We’re really proud to share with you the Sounding Out Toolkit – a FREE resource for music practitioners and teachers working with deaf children written by our teacher Tiziana Pozzo and Katie Mason.
It has been designed following a 3 years Creative Futures project called ‘Sounding Out’.

Creative Futures has now completed its three year Youth Music ‘Fund B’ project with primary and secondary deaf children, called ‘Sounding Out’. 3 schools (2 specialist secondaries and one mainstream primary with a deaf unit) were involved in the project, receiving in total more than 200 workshops. 16 music leaders were involved in delivery and our partners included Music and the Deaf, local Music Education Hubs, and researchers from UCL.​

“Our data suggest that the Sounding Out programme has been a success musically, with clear evidence of virtually all pupils achieving more advanced musical behaviours as their academic year progressed. This is very commendable and provides a solid evidential foundation from which to argue that all deaf pupils should have access to appropriate music education provision, whether in Primary or Secondary schools to support learning in and through music.”

Professor Graham Welch & Dr Jo Saunders, UCL Institute of Education, 2018

At the end of ‘Sounding Out’ our music delivery team met to reflect and share ideas on the overall success of the project. The collective decision was made to document our findings and share our research through a toolkit which is freely available to teachers and music practitioners looking to work with deaf students. One of the key elements for us was that the toolkit illustrates what we noticed as being the main differences between making music with deaf children, compared to hearing children.

We highlighted specific moments that occurred during the sessions which changed our perspectives as practitioners and which became the foundations on which we built the activities employed during the course of the project. For example, we observed that the children were very visual based learners and so we created musical games based on clear visual cues that all the children could follow (see previous related article in this blog).

The toolkit consists of two sections, a theoretical guide and a practical section with activities accompanied by videos. The theoretical guide is intended to help teachers in areas such as communication, working environment and examples of potential difficulties that can arise during sessions.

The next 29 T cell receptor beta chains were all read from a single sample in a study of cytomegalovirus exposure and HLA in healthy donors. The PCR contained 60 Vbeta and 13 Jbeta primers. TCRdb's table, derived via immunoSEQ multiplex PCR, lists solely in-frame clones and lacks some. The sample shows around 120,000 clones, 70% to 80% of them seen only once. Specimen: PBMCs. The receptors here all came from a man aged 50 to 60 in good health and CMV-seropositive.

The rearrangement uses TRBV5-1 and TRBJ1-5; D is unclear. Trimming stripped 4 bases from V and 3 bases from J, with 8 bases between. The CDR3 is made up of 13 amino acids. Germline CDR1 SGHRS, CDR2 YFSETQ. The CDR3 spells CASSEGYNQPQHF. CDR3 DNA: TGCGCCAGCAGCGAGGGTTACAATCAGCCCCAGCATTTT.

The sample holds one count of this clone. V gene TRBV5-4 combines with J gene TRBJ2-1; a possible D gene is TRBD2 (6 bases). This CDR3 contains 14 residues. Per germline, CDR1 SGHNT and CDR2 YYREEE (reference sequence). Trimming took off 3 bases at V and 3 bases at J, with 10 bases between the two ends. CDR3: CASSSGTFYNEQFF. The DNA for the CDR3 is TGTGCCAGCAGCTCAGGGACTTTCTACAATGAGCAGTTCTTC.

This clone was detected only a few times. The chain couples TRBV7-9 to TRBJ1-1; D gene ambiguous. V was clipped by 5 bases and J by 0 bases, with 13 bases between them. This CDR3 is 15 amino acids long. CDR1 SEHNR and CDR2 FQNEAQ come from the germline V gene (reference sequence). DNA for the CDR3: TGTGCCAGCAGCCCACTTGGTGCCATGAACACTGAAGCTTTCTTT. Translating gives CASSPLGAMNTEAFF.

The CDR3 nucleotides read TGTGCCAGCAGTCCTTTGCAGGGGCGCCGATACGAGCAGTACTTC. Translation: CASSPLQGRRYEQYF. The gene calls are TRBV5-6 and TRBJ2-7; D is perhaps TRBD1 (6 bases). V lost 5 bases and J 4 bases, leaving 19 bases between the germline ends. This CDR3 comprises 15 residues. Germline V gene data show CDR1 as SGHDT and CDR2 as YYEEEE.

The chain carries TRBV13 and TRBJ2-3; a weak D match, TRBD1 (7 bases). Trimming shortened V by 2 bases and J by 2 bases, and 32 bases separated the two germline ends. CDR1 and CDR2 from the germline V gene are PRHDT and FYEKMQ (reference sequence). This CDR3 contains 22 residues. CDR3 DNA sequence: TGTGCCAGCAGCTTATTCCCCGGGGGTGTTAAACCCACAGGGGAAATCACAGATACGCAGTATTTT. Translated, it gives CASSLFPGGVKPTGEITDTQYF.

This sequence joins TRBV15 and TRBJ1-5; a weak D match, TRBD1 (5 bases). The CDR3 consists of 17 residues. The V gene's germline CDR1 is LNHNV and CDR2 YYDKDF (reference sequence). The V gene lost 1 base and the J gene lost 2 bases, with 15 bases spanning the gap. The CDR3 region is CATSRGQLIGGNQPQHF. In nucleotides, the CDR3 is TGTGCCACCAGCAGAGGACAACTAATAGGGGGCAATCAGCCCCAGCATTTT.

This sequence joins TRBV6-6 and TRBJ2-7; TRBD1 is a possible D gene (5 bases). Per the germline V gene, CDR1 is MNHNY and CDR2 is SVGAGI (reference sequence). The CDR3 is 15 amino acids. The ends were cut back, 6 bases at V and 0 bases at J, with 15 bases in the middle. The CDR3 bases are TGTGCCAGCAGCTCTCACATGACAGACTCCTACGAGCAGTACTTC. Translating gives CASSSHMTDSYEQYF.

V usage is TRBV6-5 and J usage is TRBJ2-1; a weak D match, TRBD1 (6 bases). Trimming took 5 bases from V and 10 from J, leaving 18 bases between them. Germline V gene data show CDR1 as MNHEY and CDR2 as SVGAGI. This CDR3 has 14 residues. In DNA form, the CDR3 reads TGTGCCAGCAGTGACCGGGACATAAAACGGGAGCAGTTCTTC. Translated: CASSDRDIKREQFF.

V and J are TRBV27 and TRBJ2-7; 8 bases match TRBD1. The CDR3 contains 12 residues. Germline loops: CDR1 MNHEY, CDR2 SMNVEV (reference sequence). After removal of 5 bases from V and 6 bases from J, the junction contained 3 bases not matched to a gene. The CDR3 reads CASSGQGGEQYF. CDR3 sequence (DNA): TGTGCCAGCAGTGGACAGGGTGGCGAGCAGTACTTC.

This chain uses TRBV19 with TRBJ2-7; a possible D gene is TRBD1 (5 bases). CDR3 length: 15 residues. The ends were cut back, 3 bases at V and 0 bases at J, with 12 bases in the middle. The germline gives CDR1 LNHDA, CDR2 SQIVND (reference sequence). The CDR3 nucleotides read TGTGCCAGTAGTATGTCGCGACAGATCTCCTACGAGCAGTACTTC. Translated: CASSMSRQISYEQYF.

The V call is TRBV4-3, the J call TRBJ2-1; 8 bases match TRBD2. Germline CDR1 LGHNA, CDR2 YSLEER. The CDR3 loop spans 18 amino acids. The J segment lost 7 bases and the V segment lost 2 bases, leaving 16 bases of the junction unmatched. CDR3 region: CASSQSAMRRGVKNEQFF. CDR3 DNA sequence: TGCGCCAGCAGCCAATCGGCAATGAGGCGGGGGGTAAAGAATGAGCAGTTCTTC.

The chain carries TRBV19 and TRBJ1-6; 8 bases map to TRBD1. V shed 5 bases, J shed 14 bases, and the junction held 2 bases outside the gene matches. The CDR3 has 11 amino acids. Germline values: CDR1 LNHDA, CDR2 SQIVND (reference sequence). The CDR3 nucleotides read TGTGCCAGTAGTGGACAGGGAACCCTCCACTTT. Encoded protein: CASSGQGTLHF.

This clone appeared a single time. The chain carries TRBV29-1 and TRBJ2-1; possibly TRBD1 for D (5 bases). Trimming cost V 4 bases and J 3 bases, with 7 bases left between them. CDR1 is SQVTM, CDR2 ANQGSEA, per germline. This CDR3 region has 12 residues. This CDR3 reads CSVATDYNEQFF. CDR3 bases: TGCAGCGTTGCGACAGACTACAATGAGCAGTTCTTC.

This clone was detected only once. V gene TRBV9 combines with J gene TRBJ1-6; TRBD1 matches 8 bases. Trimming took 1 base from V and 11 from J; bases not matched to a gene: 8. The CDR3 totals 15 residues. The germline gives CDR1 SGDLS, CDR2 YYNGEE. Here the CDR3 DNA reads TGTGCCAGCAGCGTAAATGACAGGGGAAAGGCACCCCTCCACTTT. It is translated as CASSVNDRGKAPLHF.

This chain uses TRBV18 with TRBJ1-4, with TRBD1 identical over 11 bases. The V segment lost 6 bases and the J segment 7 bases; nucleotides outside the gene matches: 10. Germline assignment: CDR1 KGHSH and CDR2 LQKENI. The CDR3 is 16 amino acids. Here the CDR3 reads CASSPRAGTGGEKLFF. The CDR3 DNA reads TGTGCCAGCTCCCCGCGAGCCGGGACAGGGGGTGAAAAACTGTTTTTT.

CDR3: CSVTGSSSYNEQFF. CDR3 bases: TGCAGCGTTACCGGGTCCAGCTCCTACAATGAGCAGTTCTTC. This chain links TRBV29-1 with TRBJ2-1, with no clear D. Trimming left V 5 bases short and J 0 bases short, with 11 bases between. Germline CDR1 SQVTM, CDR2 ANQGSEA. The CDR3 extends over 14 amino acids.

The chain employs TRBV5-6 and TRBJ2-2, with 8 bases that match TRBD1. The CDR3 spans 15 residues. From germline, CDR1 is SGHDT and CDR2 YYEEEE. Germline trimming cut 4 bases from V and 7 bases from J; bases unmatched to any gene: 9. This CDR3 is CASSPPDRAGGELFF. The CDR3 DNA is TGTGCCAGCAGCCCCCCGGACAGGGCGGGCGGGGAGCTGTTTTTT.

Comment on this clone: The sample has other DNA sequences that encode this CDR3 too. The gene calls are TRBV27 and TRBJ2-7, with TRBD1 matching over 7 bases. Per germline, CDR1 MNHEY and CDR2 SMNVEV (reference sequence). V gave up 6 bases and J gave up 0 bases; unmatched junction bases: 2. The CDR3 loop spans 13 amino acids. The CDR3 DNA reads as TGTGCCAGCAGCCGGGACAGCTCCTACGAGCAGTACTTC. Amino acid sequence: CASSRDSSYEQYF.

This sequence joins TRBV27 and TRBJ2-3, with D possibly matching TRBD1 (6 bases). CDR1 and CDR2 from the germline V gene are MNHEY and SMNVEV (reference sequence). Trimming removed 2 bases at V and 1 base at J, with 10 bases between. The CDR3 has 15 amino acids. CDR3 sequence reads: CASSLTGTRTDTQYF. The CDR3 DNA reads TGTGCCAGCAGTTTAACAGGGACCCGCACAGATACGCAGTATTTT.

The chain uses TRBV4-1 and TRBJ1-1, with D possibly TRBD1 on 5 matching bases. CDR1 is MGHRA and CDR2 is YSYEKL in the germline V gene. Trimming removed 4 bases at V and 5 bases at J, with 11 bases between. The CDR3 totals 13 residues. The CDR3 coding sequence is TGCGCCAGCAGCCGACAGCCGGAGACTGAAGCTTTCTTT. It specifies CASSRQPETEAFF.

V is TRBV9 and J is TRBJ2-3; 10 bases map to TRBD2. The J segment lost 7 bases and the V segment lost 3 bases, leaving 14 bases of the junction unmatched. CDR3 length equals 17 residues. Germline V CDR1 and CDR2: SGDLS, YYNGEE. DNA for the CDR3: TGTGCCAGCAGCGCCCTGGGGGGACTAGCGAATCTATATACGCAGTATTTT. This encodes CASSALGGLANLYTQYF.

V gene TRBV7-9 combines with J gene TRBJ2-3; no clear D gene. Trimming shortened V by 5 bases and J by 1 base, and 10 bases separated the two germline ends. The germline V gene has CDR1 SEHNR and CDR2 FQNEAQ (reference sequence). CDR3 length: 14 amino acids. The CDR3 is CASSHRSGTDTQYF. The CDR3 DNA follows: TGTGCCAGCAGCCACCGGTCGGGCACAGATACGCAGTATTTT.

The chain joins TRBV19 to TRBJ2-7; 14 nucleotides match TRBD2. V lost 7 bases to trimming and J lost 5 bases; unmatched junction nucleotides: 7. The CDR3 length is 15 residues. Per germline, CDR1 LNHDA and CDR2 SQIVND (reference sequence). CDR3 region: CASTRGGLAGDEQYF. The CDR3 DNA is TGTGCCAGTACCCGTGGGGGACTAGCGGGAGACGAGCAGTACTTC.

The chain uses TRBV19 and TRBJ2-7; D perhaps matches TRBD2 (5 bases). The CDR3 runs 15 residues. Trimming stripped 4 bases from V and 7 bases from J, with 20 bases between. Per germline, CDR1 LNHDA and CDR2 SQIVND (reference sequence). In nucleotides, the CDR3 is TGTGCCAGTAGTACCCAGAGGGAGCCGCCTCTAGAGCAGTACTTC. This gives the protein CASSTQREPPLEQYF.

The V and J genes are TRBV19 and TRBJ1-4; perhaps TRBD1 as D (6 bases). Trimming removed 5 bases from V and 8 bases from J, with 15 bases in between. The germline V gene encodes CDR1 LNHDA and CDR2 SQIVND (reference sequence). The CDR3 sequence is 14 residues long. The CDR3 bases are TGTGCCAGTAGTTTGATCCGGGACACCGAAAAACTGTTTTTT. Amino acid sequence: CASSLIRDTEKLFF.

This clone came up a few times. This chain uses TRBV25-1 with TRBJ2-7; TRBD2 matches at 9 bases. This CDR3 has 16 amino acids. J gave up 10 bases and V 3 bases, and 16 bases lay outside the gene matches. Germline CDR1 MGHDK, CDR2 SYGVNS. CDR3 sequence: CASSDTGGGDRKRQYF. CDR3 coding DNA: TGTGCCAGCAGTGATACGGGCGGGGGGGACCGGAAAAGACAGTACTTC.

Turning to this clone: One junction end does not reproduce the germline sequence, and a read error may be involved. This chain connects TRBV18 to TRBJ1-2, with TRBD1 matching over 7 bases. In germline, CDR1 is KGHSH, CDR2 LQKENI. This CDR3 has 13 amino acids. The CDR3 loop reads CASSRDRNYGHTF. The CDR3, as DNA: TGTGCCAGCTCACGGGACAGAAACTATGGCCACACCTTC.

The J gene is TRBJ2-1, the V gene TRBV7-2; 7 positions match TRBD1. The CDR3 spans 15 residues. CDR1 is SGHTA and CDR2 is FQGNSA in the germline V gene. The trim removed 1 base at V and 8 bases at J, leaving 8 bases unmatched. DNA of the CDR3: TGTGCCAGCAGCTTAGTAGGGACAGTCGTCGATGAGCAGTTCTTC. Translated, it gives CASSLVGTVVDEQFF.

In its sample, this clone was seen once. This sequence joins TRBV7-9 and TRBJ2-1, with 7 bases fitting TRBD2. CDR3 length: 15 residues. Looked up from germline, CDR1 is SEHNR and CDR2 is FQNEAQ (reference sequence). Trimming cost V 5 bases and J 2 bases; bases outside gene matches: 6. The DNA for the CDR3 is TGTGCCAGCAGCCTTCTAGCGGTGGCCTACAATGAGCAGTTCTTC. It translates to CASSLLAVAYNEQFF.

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It also highlights two key areas of learning (inclusion and the relationship between music and movement) that underpin the activities. The practical section includes step-by-step guides to creating activities such as warm-ups, musical games aimed at improving musical skills, and main activities.

The video examples support the practical elements and provide visual based learning information.

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The process of writing this toolkit has been a fantastic opportunity for us to go deeper into our way of teaching and has allowed us to shape and improve our methodology and approach. To have a framework that better informs our learning and decision-making will give us a platform to provide better musical education opportunities for deaf children in the future, and we hope will encourage other music practitioners and school teachers to embed more music in their teaching of deaf children.

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Example of warm-up activity

The toolkit has been written by Tiziana Pozzo (leader of the weekly sessions) and Dr Kathryn Mason (UCL), thus giving the Toolkit input from two different perspectives: leader and researcher. Both were present at the sessions, allowing them to observe the children from different perspectives as well as monitoring their changes and development over the course of the project. This led to a continuous discussion about the musical approach and gave the delivery team greater flexibility when trying out different methodologies. This regular insight helped provide the foundations on which this toolkit is based.

The Toolkit can be found on the Creative Futures website here:


Gordon UK – Music Research Institute is launching its first project!

FIRST STEPS IN MUSIC – LISTENING is a FREE 5-day course online that will help you to create a musical listening path with your students.

In the last weeks, we have worked hard to prepare this training opportunity and we hope you’ll find it interesting!

You will find many tips on how to create a good environment for listening, and insights on the role of silence and movement in children’s musical learning. At the end of the 5th day, there will also be a special gift for you.